Last year’s disruption at Gatwick airport is estimated to have cost over £50m. The incident points to the urgent need for significant action to ensure that drones are used safely and securely in the UK.
The government has begun to regulate the sector: it is currently an offence to endanger aircraft, drone pilots are not permitted to fly their drones near people or property, and drones must be kept within a visual line of sight.
Laws restricting drones from flying above 400ft across the UK and within 1km of protected airport boundaries were recently updated to extend no-fly zones around airports to 5km. It is also now a legal requirement for all drone operators to sign a register, and drone pilots must complete an online competency test.
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While these regulations are a good first step in protecting aircraft and the public from those unaware of the risk their drones could pose, there remains a lot of action to be taken to better safeguard the public and prevent another situation similar to the Gatwick chaos.
In order for airports, and other open or vulnerable spaces, such as sports grounds and prisons, to be safeguarded from drones, effective countermeasures will need to be put in place. These include monitoring technologies such as highly specialised drone-tracking radar, as well as technologies that are able to neutralise drones once they are detected.
The current issue with many of these drone-neutralising technologies, however, is that none are permitted due to existing regulations. Many also pose an increased electronic collateral damage risk at airports.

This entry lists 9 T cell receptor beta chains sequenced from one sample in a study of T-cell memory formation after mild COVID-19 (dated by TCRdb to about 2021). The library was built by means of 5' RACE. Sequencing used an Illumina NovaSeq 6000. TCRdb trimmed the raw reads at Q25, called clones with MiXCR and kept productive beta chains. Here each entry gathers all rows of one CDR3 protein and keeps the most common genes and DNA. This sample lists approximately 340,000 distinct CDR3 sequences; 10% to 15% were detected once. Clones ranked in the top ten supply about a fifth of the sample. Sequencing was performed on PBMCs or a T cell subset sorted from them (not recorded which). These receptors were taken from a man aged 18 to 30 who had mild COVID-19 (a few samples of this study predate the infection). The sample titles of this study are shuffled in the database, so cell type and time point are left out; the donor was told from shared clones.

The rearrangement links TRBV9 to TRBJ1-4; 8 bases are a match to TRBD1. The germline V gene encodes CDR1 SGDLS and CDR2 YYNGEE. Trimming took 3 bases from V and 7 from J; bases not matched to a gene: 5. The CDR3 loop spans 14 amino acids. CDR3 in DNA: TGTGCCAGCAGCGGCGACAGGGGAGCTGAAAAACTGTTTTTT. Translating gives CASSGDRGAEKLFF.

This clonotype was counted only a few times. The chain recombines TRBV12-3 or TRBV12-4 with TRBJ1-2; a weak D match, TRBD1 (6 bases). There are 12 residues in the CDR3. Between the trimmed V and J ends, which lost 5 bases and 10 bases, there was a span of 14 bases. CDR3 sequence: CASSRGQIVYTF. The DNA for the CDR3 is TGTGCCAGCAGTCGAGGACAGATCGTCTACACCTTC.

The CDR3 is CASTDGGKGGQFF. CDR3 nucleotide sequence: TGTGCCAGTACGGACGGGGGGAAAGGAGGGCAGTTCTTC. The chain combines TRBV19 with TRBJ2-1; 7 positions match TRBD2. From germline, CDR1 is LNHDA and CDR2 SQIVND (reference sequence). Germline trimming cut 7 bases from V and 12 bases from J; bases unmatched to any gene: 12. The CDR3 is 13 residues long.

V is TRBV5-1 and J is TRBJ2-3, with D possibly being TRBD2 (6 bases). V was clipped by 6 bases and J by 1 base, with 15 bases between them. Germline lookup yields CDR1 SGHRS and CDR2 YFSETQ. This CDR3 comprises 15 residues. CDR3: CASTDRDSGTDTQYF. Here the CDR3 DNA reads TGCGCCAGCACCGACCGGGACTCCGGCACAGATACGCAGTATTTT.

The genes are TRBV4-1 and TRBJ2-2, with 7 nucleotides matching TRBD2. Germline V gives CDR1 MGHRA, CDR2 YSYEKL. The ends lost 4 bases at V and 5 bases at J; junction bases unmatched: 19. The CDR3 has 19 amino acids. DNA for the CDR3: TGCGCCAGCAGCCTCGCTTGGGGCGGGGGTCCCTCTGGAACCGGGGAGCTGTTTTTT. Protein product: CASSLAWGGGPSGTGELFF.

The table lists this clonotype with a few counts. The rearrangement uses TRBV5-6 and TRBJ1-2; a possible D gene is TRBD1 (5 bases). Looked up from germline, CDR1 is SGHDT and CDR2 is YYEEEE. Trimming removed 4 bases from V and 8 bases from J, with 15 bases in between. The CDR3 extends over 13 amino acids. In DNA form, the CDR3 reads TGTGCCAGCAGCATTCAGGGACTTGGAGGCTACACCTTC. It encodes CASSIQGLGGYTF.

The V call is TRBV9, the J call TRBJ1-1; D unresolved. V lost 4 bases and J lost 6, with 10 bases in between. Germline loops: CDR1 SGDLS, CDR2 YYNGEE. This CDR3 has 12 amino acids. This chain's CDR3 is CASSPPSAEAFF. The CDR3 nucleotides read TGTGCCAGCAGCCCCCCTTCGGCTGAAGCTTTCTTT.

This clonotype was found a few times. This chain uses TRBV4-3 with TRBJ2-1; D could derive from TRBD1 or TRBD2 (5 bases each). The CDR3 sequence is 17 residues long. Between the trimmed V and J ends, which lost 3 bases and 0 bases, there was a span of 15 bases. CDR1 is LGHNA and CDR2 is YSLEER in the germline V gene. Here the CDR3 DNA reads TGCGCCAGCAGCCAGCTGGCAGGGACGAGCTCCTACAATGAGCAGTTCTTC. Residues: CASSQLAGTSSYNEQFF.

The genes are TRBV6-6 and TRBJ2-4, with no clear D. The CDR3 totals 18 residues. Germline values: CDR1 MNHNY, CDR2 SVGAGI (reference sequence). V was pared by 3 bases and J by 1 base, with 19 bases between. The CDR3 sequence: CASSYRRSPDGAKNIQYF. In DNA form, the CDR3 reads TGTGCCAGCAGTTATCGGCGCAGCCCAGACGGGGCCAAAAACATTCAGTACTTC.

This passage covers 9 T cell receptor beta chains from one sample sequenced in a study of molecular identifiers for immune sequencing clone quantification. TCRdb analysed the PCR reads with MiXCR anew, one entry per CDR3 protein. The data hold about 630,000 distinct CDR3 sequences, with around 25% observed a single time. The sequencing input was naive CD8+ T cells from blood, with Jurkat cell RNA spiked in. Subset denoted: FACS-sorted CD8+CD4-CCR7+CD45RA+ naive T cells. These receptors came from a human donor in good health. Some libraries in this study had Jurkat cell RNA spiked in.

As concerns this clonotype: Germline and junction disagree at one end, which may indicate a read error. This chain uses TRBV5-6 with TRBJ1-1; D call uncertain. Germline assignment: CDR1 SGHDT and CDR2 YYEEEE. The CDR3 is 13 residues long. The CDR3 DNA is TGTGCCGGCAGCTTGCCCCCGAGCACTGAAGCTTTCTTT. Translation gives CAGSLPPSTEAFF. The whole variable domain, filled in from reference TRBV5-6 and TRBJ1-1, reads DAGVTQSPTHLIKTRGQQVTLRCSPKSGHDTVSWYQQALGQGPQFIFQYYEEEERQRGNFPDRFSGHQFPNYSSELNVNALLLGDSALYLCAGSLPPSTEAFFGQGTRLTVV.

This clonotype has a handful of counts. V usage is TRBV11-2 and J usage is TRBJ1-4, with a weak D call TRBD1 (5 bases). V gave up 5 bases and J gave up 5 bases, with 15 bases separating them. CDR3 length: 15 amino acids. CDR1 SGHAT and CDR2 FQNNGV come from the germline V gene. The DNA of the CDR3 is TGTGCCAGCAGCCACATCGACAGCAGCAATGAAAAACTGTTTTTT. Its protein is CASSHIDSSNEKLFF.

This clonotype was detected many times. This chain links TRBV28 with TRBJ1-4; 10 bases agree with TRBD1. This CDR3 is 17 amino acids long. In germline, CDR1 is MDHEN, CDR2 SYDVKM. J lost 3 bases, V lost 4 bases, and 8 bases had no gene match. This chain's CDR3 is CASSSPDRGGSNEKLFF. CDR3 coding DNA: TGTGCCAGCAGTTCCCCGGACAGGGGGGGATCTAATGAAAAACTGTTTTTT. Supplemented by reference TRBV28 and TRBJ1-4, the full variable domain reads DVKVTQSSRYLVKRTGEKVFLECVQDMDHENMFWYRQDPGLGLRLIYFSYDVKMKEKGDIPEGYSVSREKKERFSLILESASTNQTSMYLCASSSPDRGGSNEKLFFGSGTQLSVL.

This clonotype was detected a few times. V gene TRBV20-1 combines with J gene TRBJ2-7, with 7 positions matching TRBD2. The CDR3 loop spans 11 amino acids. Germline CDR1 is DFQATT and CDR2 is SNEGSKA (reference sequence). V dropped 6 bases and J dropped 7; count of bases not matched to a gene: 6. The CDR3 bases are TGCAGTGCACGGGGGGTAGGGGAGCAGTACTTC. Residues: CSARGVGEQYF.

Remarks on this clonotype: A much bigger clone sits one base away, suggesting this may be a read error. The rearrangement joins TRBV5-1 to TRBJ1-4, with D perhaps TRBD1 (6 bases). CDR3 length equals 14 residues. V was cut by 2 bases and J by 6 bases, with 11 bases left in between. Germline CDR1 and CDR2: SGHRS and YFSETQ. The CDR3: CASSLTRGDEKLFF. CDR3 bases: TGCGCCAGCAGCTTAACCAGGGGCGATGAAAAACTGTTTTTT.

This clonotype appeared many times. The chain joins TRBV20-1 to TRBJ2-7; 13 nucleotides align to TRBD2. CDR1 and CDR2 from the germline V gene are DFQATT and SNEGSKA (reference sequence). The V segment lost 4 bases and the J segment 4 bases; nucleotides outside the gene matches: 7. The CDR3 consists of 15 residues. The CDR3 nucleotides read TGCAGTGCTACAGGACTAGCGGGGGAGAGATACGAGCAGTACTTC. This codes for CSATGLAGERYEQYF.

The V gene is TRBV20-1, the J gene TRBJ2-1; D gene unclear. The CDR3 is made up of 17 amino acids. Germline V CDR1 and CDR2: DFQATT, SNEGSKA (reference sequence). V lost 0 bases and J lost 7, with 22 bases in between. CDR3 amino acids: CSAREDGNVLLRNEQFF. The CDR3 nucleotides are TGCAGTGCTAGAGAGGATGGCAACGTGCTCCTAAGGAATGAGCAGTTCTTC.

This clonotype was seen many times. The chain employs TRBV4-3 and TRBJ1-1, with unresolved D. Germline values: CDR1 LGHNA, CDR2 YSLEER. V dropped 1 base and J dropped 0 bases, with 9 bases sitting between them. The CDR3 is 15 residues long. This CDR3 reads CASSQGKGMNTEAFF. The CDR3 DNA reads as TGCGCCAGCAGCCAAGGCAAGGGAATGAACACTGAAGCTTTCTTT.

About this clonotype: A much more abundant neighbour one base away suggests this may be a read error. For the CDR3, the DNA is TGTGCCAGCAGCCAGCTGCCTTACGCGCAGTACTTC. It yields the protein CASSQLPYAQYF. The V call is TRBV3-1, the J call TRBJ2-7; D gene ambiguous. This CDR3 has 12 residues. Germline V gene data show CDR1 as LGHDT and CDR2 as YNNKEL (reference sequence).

More effective geofencing could be built into drones to automatically prevent them from flying within protected areas. Electronic conspicuity devices could also be used, which would allow for the automatic identification of all airspace users – including drones.
In addition, the police need to be given more powers to request evidence from drone users where there is reasonable suspicion of an offence being committed. This could involve allowing police to issue fixed penalty notices for minor drone offences, allowing for better enforcement of drone regulations, and acting as a deterrent for drone misuse.
Ultimately, it is clear that the government needs to act to put in place more effective drone regulation and work alongside industry partners to defend the public from drone threats.
The Home Office must accelerate detailed policy work in order to develop an appropriate means to allow the expanded use of anti-drone technology in the UK. Meanwhile, the government needs to do more to educate the public about drone flying laws and policy.